The most basic activity of this blog is to maintain vigilance of ongoing science, particularly in the fields of psychiatry and paleoanthropology but also in numerous other fields, and to apply all relevant new findings to the Blog’s broad paradigm of the human mind. In the September 2nd issue of Science an article entitled, “Neural mechanisms for lexical processing in dogs” by Andics, et al. appeared. If you have ever had to lie still for an MRI, you can appreciate how difficult it would be to train an animal to sit still enough to have an even longer-lasting functional MRI while keeping the animal alert enough to respond to human verbal testing routines. Primates certainly could not be trained to do so.
These researchers found that, similar to humans, dogs process the cognitive (left hemisphere) and emotional (right hemisphere) components of language separately in the same way that humans do. Anyone with a dog knows that, if you say, “Bad dog” with a loving voice, the dog will act positively reacting more to the tone than the word; but these scientists determined that saying, “Good dog” with that same loving tone lights up their happy brain centers even more, so the two centers work together.
The conclusion of the paper is that dogs did not evolve left-right hemispheric specialization as a result of 15,000 years of domestication, but that BOTH dogs and humans have merely exploited a very ancient division in mammals between emotional processing and cognitive-behavioral processing in the brain: from a 2014 paper by New Zealand psychologist Michael C. Corballis:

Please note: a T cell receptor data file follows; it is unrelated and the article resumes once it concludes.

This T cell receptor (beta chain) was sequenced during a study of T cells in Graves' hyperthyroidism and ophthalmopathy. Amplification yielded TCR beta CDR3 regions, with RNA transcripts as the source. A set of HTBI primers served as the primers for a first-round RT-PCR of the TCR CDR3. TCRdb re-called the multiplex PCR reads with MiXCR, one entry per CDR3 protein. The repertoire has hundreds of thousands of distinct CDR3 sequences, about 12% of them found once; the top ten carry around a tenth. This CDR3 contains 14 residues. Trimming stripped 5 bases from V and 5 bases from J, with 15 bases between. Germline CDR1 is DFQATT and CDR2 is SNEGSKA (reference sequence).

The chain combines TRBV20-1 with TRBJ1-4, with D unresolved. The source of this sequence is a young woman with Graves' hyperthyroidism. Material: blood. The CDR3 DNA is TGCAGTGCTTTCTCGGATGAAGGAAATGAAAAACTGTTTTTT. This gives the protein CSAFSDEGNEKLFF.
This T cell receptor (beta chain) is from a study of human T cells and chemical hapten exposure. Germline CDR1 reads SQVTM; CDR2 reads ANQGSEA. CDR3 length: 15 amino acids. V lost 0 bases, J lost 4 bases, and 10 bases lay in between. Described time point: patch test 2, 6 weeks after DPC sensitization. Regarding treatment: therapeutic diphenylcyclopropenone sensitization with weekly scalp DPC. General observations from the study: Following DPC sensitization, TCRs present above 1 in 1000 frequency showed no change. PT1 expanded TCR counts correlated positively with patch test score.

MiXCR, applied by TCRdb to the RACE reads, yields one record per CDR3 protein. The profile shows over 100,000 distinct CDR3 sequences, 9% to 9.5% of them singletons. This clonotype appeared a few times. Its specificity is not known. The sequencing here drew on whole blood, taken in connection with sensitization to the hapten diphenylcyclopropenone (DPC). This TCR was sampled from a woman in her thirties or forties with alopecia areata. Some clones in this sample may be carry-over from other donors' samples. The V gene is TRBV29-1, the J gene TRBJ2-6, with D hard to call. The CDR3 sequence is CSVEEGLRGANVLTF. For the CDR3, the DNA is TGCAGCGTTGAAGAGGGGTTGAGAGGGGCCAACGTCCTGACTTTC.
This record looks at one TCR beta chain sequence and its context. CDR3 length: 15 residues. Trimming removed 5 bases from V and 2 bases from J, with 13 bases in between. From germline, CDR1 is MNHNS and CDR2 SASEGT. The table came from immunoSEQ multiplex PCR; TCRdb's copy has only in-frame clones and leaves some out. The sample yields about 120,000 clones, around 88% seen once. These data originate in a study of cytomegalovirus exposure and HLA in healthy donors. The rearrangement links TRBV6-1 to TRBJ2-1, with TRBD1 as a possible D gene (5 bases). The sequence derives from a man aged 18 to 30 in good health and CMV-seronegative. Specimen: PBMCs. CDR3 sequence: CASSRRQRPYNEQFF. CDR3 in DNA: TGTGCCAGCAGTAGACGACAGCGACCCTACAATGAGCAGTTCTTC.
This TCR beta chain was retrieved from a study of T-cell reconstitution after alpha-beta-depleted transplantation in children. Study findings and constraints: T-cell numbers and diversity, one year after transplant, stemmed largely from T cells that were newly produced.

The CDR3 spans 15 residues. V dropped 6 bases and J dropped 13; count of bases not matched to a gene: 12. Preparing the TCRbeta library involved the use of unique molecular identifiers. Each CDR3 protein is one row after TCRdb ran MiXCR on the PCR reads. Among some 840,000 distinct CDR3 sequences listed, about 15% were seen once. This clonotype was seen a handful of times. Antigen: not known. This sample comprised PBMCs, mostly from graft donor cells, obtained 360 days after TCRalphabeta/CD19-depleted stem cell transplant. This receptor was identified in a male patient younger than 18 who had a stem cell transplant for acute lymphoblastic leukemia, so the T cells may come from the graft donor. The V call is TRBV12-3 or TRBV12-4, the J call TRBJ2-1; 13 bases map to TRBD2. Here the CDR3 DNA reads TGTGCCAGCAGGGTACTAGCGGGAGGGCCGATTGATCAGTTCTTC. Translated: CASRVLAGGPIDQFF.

A right-hemisphere dominance for emotion seems to be present in all primates so far investigated, suggesting an evolutionary continuity going back at least 30 to 40 million years. A left-hemisphere dominance for vocalization has been shown in mice and frogs, and may well relate to the leftward dominance for speech—although language itself is unique to humans and is not necessarily vocal, as sign languages remind us. Around two-thirds of chimpanzees are right-handed, especially in gesturing and throwing, and also show left-sided enlargement in two cortical areas homologous to the main language areas in humans—namely, Broca’s area and Wernicke’s area. These observations have been taken as evidence that language did not appear de novo in humans, as argued by Chomsky and others, but evolved gradually through our primate lineage. They have also been interpreted as evidence that language evolved not from primate calls, but from manual gestures.
All this has relevance to the key principle of this Blog’s paradigm:
The evolution of emotion always precedes and guides the evolution of cognition (ways of knowing and communicating).
The Blog specifically holds that this principle is true for human evolution since the formation of primate groups 52 million years ago: since then, the important changes in the mind were rendered not by adaptations to the physical environment but by adaptations to a series of “reconfigurations” in the social environment—and this social environment has always been (and continues to be) wholly comprised of emotions. So all during the eons of the evolution of both our capacities for language and thought, emotions have always been in the driver’s seat—and they still are!